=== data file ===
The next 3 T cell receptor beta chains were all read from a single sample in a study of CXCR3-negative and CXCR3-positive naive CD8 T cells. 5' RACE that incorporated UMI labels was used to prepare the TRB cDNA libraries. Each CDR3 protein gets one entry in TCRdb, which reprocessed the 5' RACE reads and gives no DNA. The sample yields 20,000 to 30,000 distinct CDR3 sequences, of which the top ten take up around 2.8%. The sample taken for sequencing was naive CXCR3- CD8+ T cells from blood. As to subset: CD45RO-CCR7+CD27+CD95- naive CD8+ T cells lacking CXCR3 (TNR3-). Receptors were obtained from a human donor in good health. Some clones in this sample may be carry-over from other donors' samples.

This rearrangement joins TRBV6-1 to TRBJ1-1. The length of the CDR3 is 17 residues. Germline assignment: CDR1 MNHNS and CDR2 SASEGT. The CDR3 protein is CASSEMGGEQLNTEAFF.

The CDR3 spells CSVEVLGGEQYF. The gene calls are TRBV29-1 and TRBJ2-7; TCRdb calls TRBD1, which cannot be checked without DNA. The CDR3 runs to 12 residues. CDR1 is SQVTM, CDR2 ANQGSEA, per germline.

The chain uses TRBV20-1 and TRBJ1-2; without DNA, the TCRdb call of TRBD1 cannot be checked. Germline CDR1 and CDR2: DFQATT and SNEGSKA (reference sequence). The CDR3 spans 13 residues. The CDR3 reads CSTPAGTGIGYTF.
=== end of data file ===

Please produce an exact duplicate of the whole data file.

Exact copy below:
The next 3 T cell receptor beta chains were all read from a single sample in a study of CXCR3-negative and CXCR3-positive naive CD8 T cells. 5' RACE that incorporated UMI labels was used to prepare the TRB cDNA libraries. Each CDR3 protein gets one entry in TCRdb, which reprocessed the 5' RACE reads and gives no DNA. The sample yields 20,000 to 30,000 distinct CDR3 sequences, of which the top ten take up around 2.8%. The sample taken for sequencing was naive CXCR3- CD8+ T cells from blood. As to subset: CD45RO-CCR7+CD27+CD95- naive CD8+ T cells lacking CXCR3 (TNR3-). Receptors were obtained from a human donor in good health. Some clones in this sample may be carry-over from other donors' samples.

This rearrangement joins TRBV6-1 to TRBJ1-1. The length of the CDR3 is 17 residues. Germline assignment: CDR1 MNHNS and CDR2 SASEGT. The CDR3 protein is CASSEMGGEQLNTEAFF.

The CDR3 spells CSVEVLGGEQYF. The gene calls are TRBV29-1 and TRBJ2-7; TCRdb calls TRBD1, which cannot be checked without DNA. The CDR3 runs to 12 residues. CDR1 is SQVTM, CDR2 ANQGSEA, per germline.

The chain uses TRBV20-1 and TRBJ1-2; without DNA, the TCRdb call of TRBD1 cannot be checked. Germline CDR1 and CDR2: DFQATT and SNEGSKA (reference sequence). The CDR3 spans 13 residues. The CDR3 reads CSTPAGTGIGYTF.